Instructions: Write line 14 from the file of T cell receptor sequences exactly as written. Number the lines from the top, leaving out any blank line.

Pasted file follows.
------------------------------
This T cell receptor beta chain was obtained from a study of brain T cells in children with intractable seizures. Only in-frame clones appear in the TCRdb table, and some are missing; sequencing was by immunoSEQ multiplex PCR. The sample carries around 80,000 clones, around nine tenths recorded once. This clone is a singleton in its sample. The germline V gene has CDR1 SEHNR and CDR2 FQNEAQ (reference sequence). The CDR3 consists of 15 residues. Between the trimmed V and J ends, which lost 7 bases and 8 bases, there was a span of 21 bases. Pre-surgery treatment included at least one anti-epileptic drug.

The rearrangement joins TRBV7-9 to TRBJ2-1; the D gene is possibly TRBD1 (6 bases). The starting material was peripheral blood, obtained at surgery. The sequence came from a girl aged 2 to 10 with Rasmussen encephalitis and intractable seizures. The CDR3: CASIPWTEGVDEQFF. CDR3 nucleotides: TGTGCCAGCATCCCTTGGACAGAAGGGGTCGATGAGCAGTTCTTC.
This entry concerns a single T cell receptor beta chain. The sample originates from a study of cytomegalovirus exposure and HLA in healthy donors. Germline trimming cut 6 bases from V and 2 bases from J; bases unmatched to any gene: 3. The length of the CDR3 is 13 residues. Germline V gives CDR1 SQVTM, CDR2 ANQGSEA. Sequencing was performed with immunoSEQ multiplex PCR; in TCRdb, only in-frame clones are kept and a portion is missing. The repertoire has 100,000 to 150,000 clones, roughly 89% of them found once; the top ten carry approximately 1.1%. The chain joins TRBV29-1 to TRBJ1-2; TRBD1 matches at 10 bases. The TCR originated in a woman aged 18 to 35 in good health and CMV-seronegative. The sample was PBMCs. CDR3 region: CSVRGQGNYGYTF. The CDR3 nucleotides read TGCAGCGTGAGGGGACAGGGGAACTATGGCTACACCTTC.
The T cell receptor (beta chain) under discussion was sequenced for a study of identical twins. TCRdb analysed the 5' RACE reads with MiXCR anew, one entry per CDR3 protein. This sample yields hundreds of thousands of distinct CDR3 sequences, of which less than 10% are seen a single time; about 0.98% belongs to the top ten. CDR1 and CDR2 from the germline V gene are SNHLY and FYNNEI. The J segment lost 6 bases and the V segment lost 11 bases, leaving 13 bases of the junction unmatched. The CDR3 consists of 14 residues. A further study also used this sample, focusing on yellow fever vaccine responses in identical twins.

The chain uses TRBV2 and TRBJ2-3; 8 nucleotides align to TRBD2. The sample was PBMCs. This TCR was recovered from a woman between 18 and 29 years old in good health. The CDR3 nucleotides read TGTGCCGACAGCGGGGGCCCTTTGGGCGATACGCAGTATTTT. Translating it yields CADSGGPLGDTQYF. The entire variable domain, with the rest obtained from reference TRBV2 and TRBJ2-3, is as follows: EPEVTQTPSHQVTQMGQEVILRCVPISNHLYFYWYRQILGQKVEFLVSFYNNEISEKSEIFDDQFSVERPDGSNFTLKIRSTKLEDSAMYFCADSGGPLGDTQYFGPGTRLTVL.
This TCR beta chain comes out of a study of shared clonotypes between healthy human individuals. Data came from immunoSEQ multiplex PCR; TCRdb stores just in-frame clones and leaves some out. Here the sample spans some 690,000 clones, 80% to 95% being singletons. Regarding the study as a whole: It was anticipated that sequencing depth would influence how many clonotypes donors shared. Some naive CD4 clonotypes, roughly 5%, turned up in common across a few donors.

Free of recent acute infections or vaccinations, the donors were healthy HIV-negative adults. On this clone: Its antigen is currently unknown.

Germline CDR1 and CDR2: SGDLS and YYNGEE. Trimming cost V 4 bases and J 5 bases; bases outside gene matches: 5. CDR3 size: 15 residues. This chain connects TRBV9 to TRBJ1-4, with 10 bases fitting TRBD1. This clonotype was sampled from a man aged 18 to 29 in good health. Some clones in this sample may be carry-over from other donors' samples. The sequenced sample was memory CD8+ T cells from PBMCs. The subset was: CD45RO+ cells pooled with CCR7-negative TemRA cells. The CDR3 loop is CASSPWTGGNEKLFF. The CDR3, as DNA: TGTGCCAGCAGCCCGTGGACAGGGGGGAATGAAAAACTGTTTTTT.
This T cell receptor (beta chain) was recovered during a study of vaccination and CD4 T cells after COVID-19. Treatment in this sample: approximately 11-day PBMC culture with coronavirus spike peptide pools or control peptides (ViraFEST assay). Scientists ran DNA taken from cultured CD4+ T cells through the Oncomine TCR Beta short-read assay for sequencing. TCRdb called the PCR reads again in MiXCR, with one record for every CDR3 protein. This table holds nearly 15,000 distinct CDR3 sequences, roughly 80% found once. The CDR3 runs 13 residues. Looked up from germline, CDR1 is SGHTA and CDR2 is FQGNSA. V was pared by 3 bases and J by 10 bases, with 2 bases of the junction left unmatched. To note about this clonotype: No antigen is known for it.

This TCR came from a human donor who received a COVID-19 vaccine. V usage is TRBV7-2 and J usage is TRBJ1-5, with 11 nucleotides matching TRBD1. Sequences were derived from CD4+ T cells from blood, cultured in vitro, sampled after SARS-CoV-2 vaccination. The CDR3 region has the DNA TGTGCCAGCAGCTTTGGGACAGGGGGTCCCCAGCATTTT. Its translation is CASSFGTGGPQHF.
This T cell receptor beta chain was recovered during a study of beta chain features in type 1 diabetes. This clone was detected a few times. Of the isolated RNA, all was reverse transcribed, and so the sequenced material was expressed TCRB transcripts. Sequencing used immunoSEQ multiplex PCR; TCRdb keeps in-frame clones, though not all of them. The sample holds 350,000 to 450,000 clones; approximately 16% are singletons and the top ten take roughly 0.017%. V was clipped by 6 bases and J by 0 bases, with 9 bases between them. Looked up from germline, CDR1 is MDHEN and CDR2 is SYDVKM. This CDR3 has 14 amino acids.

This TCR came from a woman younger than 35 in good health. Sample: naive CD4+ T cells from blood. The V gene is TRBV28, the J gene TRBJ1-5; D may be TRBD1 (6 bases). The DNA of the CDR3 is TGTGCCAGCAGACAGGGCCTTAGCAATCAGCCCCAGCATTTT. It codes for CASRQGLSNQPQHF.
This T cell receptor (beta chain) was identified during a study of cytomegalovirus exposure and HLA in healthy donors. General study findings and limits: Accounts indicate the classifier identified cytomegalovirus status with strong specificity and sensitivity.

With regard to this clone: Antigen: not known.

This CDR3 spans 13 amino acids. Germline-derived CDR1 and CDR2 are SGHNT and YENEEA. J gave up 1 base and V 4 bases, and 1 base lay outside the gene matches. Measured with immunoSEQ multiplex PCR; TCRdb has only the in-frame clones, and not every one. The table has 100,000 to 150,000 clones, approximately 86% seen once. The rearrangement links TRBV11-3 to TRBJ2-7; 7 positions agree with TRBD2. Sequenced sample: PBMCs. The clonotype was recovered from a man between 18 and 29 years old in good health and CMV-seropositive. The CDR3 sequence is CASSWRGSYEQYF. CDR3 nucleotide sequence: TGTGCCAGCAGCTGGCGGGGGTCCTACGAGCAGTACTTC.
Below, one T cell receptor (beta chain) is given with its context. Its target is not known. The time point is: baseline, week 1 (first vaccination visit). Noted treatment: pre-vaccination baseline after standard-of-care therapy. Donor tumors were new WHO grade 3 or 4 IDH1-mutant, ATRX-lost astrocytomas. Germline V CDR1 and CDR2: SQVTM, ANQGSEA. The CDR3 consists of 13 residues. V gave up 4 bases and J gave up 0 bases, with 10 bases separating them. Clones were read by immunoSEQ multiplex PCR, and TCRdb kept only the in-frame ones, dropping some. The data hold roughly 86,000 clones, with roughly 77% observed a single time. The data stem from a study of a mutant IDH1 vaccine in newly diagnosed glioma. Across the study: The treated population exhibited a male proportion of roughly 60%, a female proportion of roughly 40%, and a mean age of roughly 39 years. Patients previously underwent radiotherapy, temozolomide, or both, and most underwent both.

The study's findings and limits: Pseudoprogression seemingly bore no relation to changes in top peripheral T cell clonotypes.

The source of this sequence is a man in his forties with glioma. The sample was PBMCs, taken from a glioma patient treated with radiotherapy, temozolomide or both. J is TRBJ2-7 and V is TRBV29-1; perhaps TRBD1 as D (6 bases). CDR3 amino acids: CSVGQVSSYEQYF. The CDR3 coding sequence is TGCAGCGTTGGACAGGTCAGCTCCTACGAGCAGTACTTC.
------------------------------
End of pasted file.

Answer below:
With regard to this clone: Antigen: not known.